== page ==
And it's this emotional subtext, coupled with the Fuller's absolute technical mastery of the noir style that earn Pickup its place among the best film noirs of the 1940s and '50s. Other films in the same vein may have the same technical competence, but lack the fascinating dynamic created by Fuller's emphasis on characters instead of types, and his steadfast adherence to the idea that it's the relationships, not the style, that form the backbone of the story. Those who see the film only as a political statement are sorely missing the point, and surely denying themselves one hell of a movie experience. It's about the people, not the politics. This is a great, great film.
In terms of visual representation, Criterion's new DVD release of Pickup on South Street, one of the first in its lineup of films licensed from 20th Century Fox, is—and there's really no other word for it—miraculous. The film itself, shot by Fuller and cinematographer Joe MacDonald, is simply one of the best-looking noirs ever made, with some of the best lighting effects and shadow compositions ever crafted, effects that have been stunningly recreated on the Criterion disc. I think I noticed one (one!) visual imperfection in the transfer, which is a split-second vertical scratch that takes place during a transition and is so blink-and-you'll-miss-it negligible that I don't know why I even bothered to bring it up. It's not too much of an exaggeration to say that this may be the best visual representation of the noir style committed to disc thus far. Yes, it's that good.
The audio portion of the disc, while obviously not as immediately noticeable as the video portion, is equally magnificent, especially in highlighting Leigh Harline's terrific, jazzy score. The track is presented in Dolby Mono, and both music and dialogue are crystal clear, with zero background noise or hissing effects present. Subtitles are included in English for the hearing-impaired.
The extras, while not as bounteous as some other Criterion releases, are nevertheless fascinating and informative. There's no audio commentary, but what we do get is a 20-minute deconstruction of some of the film's major points of interest and conflict from the late director Fuller, in rare footage compiled by film critic Richard Schickel. Fuller, who appears chomping his trademark cigar, speaks passionately and fervently about the specifics of making Pickup on South Street as well as the abilities and role of directors in general. He is ardent about the idea of "visual emotion" that the director is capable of communicating. "The power of the camera," he says, "is like bold-face type. You cannot compete with it. Don't talk about it. Show it."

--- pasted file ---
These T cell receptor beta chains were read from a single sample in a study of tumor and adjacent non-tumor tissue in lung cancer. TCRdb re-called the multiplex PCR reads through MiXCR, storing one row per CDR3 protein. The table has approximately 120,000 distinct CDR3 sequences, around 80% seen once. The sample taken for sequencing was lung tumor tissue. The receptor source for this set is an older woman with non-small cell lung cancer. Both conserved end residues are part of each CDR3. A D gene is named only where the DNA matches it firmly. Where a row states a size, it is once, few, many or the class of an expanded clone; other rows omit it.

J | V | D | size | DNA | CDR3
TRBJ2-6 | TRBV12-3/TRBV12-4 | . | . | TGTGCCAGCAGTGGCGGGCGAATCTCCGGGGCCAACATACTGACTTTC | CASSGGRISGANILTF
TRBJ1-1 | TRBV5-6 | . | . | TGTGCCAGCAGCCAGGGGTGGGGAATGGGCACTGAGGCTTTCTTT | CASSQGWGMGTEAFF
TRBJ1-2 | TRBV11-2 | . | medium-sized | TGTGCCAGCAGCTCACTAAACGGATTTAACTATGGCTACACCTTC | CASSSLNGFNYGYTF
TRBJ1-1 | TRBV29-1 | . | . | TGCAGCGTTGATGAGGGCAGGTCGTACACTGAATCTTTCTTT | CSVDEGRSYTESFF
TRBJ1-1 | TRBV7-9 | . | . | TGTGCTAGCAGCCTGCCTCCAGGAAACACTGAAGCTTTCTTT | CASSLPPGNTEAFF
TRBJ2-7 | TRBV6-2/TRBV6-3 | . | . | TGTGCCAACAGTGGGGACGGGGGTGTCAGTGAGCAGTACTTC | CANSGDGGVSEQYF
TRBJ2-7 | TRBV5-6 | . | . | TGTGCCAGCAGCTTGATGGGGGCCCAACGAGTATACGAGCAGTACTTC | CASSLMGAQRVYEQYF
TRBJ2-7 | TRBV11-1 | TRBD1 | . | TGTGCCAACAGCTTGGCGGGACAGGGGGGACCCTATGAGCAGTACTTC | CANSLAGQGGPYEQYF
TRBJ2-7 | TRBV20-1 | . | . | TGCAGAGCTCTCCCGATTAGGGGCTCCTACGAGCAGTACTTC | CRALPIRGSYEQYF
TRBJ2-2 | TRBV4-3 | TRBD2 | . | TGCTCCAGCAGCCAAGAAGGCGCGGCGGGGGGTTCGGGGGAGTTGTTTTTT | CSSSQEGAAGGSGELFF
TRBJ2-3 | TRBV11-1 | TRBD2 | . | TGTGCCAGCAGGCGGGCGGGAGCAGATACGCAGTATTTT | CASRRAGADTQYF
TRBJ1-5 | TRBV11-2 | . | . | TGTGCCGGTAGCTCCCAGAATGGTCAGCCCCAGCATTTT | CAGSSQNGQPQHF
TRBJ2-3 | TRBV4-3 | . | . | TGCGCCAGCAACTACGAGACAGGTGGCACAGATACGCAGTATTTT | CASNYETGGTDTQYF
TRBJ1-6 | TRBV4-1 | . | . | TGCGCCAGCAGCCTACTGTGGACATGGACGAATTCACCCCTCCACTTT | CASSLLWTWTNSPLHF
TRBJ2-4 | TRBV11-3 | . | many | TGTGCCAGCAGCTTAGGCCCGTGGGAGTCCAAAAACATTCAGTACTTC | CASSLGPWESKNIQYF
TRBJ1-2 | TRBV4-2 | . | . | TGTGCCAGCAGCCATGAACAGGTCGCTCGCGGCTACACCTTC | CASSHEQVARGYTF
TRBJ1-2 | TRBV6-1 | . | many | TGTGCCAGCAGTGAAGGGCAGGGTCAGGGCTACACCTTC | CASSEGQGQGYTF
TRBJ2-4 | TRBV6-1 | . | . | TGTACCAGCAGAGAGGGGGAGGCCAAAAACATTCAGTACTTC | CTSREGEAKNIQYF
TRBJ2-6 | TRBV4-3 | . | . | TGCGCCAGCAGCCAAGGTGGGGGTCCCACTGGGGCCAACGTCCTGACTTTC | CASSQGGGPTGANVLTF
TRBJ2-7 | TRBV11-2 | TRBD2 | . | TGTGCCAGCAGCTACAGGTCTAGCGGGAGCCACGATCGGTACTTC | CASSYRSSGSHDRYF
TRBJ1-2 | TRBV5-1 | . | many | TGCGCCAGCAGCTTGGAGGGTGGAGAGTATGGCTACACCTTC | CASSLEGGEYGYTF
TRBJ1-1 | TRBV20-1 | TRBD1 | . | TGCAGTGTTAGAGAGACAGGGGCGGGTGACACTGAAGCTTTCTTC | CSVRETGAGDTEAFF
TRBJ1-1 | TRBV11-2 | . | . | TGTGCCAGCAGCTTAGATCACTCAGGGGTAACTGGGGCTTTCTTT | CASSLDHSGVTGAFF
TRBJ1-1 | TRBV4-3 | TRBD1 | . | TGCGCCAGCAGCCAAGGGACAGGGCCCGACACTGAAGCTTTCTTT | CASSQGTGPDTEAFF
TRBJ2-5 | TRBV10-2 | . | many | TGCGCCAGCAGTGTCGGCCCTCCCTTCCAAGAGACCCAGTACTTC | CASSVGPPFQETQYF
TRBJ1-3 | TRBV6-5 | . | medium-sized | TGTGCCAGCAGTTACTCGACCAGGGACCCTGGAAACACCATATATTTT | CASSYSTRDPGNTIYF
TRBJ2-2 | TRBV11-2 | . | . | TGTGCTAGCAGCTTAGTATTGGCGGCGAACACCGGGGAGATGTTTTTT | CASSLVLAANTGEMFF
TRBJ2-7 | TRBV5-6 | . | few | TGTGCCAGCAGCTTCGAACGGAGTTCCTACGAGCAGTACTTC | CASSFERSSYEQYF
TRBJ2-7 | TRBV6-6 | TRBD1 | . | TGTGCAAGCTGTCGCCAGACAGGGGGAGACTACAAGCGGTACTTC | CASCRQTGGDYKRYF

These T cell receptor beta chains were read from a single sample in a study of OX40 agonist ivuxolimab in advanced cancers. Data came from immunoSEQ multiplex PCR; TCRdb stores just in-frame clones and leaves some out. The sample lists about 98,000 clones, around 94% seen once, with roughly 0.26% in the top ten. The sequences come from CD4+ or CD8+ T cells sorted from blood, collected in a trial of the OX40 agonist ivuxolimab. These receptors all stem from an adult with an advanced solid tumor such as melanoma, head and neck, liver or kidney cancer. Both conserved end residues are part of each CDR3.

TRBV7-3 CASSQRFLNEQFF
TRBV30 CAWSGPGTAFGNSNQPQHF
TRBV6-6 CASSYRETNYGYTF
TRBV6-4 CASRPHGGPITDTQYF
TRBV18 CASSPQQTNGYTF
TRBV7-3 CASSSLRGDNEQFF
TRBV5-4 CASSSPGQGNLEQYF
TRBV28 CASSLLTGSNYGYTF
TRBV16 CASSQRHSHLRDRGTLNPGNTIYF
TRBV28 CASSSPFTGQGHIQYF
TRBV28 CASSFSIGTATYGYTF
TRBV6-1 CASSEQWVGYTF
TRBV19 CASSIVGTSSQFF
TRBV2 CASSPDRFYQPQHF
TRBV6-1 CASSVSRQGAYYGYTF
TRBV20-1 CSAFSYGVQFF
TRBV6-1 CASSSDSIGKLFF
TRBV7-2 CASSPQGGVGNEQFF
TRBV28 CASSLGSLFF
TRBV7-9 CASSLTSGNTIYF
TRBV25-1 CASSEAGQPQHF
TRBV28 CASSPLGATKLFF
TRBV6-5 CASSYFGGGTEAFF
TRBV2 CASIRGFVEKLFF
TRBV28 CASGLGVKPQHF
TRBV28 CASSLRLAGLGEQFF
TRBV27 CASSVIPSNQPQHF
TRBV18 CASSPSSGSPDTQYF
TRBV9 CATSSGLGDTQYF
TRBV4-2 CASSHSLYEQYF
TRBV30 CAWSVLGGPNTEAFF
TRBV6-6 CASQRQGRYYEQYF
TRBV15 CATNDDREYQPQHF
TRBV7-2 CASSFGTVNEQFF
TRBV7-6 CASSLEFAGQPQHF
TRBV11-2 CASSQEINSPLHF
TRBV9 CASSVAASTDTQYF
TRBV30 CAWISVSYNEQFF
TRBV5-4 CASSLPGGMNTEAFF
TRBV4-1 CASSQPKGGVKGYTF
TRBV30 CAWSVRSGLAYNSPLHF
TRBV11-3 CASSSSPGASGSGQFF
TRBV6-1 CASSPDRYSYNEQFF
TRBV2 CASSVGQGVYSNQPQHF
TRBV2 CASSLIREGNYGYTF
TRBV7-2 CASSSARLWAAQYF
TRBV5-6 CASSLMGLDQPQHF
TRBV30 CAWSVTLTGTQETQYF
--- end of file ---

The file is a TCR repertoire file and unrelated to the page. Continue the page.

The film's only other video supplement is a more obscure one, a 1984 French television program entitled Cinéma Cinémas that features Fuller again, this time in the editing room, showing how he constructed the film's first scene, which, with its use of quick-cutting almost-complete silence, is one of the most dynamic in the entire picture. The show isn't what I'd deem "essential" viewing—it's more of a curiosity piece. But it's worth a look for anyone interested in seeing a master magician revealing his secrets.
Also included on the disc are eight trailers for Fuller films, as well as stills galleries with a treasure trove of posters, photos, lobby cards, and original paintings.
What really stands out on this release, however, are the textual supplements. The disc itself features a multi-page illustrated biographical essay on Fuller, while the 20-page booklet included in the package contains essays from Martin Scorsese, cultural historian Luc Sante, and an excerpt by Fuller himself taken from his autobiographical book A Third Face: My Tale of Writing, Fighting and Filmmaking. With studios like Paramount suddenly dropping booklets and paper inserts from their releases altogether, Criterion goes in the opposite direction and gives the audience what they want, showing their commitment to classic film with their understanding that these textual supplements can enhance our appreciation of the film in question and add enormous value to any release. Bravo Criterion, and boo to Paramount.
Something tells me that if one were to do a study on the correlation between Criterion Collection releases and sales of thesauruses, there would be an obvious parallel, as reviewers like myself struggle tirelessly to come up with variations on the word "great." Pickup on South Street once again has me reaching for superlatives, as it easily equals and in many cases exceeds many of their previous releases in terms of technical quality, as well as featuring extras that enhance the audience's understanding of just what makes the film in question a classic, which it undoubtedly remains. I can't recommend this release more highly.
Not guilty on all counts, and don't you dare wave the flag at me. Case dismissed.
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Scales of Justice
• Video Interview With Director Sam Fuller